Malbim notes that a sela is the type of rock which is porous and can have water inside, while a tzur denotes the type of rock which is so hard, that there is no possibility of water inside. This fits neatly with Rabbi Chaim Vital (1543–1620), who wrote that a tzur or a tzur ha-chalamish is the type of rock which produces fire. If a tzur had water in it, then certainly it cannot create a fire. Interestingly, R. Yisrael Menachem Mendel Sacharov (d. 1966) point out that the word ha-tzur (“the tzur”) equals the same Gematria as the word aish (“fire”).
Rabbi Chaim Friedlander (1923–1986) explains that a tzur refers to the bedrock upon which the foundation of a building rests. As any engineer knows, if the foundation is sturdy, the edifice has on what to stand. G-d is also called a tzur because He is likened to the sturdiest foundation. The implications of this empowering idea is that at all times we can rely on G-d to help us out, just as a building must constantly rely on its foundation in order to remain standing.
Maimonides in his famous Guide for the Perplexed (1:16) explains that the word tzur refers to a mountain and to a type of hard rock. He further writes that tzur also refers to the quarry from where rocks are hewn. To bolster this assetion, he adduces the prophecy of Isaiah who implores the Jewish People to look back at their history: “Look to the rock (tzur) from which you were hewn… look to Abraham, your forefather and to Sarah, who bore you…” (Isa. 51:1–2). In this context, the word tzur refers to the genealogical root of the Jewish People. From that usage, explains Maimonides, the word tzur was borrowed to mean any type of “root” or “source”. It is in this spirit that G-d Himself is referred to as a tzur (see Deut. 32:4, 32:18, 32:30, I Sam. 2:2, Isa. 26:4)—for He is the Ultimate Source of everything. Based on Maimonides’ explanation, R. Moshe Teitelbaum (1759–1841) explains that a tzur is the source of stones, while even or sela are the stones themselves.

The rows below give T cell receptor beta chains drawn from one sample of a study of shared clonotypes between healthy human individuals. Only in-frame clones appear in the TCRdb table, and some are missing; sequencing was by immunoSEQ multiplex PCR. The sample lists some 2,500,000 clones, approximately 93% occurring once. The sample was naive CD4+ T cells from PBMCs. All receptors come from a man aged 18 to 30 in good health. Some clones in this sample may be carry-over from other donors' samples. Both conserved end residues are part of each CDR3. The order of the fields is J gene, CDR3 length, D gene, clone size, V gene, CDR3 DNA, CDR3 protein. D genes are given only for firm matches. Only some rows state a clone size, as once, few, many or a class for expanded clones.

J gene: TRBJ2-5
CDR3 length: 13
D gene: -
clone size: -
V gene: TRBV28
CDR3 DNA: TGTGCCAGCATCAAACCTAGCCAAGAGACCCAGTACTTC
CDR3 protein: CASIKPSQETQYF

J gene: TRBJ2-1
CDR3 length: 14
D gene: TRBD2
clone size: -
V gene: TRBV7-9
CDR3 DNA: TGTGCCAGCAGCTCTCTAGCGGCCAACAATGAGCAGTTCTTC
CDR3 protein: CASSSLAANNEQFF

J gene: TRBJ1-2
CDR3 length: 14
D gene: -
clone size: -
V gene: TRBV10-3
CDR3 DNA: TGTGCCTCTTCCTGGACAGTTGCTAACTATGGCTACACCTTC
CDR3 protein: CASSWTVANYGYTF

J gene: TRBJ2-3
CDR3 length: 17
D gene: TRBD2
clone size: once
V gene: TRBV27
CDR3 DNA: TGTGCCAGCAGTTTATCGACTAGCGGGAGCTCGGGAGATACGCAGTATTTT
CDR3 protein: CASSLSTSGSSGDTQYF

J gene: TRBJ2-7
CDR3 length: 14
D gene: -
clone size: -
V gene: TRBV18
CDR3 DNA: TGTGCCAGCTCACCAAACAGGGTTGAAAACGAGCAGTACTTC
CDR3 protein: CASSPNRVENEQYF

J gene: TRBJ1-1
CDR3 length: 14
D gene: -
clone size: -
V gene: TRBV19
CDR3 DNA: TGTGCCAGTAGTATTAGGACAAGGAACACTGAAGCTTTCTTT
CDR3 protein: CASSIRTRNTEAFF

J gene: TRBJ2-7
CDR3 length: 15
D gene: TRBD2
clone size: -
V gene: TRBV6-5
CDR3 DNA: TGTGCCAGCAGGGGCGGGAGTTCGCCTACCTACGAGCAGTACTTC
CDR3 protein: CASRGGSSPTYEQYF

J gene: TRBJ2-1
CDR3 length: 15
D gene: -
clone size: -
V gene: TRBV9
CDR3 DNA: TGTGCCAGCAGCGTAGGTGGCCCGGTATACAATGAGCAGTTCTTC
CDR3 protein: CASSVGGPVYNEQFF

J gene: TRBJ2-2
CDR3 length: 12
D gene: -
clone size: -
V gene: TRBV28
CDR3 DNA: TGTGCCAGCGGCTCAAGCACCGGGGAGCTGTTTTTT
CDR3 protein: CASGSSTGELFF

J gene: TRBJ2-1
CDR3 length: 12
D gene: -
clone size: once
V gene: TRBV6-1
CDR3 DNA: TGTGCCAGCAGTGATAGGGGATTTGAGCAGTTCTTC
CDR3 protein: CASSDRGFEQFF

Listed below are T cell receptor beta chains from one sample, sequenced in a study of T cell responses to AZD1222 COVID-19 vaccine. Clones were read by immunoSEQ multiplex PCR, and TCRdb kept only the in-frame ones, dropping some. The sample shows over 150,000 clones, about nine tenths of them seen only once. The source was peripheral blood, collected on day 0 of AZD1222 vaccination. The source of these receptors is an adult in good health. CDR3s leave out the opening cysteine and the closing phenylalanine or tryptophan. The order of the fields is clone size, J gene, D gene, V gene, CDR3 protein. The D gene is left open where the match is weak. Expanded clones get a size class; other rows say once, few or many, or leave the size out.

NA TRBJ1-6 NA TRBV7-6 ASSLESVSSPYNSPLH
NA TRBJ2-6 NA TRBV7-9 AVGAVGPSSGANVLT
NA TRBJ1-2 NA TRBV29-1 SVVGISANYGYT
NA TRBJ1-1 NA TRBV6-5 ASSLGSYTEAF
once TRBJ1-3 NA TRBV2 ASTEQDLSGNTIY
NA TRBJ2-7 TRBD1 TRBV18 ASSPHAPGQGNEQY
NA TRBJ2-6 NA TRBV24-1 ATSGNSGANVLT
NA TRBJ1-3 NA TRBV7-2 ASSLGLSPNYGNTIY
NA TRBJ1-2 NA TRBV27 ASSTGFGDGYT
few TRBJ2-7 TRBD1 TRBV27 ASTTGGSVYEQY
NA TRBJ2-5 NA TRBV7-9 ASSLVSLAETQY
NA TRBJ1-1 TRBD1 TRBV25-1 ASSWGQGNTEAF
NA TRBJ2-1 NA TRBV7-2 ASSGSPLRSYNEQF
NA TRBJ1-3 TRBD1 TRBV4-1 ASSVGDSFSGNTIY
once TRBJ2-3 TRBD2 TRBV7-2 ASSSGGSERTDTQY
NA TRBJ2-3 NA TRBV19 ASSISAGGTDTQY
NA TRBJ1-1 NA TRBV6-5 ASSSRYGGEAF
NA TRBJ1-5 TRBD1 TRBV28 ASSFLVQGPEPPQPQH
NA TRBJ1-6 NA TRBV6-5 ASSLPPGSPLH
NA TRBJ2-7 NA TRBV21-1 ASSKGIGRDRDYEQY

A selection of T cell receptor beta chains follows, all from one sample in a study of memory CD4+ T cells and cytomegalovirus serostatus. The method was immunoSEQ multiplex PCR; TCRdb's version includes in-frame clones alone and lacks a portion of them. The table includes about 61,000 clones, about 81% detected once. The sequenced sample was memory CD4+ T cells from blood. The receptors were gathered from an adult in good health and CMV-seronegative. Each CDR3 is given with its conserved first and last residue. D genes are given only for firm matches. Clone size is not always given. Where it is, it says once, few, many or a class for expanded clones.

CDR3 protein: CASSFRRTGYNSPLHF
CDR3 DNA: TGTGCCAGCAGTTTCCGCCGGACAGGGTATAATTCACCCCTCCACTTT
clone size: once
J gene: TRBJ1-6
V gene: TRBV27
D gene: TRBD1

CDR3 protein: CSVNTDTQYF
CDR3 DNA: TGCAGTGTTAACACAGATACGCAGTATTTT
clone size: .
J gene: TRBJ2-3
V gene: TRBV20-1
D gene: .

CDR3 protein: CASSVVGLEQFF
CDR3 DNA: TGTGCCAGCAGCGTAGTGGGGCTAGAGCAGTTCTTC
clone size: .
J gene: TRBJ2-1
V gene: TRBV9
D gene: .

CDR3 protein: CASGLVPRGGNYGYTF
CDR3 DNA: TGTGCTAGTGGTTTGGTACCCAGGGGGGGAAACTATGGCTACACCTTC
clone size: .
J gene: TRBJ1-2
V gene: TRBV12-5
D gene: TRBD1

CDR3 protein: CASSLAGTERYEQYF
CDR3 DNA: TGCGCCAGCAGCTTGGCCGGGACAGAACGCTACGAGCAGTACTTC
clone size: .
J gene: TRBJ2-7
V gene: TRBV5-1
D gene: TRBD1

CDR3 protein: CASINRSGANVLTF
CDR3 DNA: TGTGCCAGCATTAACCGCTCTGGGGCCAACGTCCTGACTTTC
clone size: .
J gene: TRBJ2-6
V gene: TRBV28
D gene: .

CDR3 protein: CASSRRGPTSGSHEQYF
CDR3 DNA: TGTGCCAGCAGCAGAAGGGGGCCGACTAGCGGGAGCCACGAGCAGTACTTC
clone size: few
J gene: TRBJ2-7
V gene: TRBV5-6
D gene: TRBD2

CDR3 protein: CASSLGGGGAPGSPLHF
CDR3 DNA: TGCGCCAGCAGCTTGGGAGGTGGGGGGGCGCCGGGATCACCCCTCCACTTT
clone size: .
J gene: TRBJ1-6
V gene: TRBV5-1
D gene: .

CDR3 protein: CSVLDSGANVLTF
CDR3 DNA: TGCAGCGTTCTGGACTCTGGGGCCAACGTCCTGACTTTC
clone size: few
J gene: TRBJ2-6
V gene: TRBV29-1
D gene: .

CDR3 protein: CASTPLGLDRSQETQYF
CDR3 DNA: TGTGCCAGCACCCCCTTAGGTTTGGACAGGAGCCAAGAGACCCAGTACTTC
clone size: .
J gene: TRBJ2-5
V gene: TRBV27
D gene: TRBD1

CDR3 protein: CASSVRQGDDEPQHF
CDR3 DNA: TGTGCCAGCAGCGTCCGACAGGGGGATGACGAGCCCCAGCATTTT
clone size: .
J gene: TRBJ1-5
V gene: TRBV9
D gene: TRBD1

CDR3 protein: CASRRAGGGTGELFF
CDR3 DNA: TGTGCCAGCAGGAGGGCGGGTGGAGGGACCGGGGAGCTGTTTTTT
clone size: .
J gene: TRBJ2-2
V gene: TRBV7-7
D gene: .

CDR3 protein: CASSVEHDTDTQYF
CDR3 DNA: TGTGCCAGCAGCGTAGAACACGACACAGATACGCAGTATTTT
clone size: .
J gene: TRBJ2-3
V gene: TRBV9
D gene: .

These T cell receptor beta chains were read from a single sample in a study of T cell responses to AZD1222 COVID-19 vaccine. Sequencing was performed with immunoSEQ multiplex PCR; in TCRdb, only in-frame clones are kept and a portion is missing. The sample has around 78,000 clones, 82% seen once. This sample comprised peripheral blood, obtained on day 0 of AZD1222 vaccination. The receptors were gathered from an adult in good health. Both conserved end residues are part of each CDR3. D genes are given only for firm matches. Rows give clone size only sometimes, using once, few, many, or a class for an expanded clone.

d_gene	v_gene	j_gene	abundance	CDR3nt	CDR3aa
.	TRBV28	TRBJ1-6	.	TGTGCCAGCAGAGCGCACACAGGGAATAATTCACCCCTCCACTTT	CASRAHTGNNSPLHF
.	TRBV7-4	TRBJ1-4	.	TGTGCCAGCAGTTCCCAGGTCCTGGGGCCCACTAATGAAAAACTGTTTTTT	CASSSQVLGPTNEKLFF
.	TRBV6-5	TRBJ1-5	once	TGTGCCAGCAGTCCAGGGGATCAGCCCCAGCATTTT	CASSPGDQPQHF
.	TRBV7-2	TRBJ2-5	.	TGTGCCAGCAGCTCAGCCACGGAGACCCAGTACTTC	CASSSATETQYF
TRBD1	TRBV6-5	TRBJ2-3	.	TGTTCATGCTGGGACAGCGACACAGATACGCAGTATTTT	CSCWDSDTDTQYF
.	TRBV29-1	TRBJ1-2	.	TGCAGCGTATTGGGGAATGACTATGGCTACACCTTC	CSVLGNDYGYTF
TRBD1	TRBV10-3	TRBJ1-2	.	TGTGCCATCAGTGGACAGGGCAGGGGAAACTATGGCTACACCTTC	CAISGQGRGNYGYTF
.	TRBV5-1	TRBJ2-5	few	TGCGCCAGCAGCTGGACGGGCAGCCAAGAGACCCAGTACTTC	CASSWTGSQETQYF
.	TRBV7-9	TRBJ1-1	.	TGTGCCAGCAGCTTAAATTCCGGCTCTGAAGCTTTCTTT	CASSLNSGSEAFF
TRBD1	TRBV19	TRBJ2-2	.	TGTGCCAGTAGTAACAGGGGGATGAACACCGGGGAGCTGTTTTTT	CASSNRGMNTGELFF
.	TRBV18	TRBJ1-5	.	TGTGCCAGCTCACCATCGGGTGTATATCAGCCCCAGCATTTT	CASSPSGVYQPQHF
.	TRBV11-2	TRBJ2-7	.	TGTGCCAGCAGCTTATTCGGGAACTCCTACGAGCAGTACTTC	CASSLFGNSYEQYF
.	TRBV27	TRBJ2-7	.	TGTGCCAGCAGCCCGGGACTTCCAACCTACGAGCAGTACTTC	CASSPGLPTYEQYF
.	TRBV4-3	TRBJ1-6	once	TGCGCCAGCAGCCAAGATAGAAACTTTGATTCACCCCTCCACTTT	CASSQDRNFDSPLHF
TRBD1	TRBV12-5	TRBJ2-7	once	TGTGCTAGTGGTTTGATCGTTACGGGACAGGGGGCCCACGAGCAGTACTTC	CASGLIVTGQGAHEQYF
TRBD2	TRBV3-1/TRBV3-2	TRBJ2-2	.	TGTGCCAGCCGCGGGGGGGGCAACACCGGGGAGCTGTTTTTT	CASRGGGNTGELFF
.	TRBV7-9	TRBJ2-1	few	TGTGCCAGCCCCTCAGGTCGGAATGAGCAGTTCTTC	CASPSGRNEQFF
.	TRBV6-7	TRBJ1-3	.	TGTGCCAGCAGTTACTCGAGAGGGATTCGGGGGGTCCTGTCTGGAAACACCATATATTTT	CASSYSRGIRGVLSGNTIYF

Similarly, Rabbi Pappenheim explains that G-d is called a tzur because, as the Prime Force behind all of Creation, He “ties” (tzorer) together all aspects of creation under one common thread: everything requires Him in order to exist. As Hannah (the mother of Samuel the Propet) famously exclaimed: “There is no Rock (tzur) like our G-d!” (I Sam. 2:2). The Talmud (Brachot 10a) expounds on this passage by taking the word tzur, and interpreting it as tzayir (“Fashioner” or “Creator”)—further cementing the connection between G-d’s rock-epithet and His role in Creation. The Rock is not only the peoples’ champion, but the champion of all of creation. Can you dig that?
Reuven Chaims' articles also appear weekly on ohr.edu and on https://ohr.edu/this_week/whats_in_a_word/ and in the Jewish Press.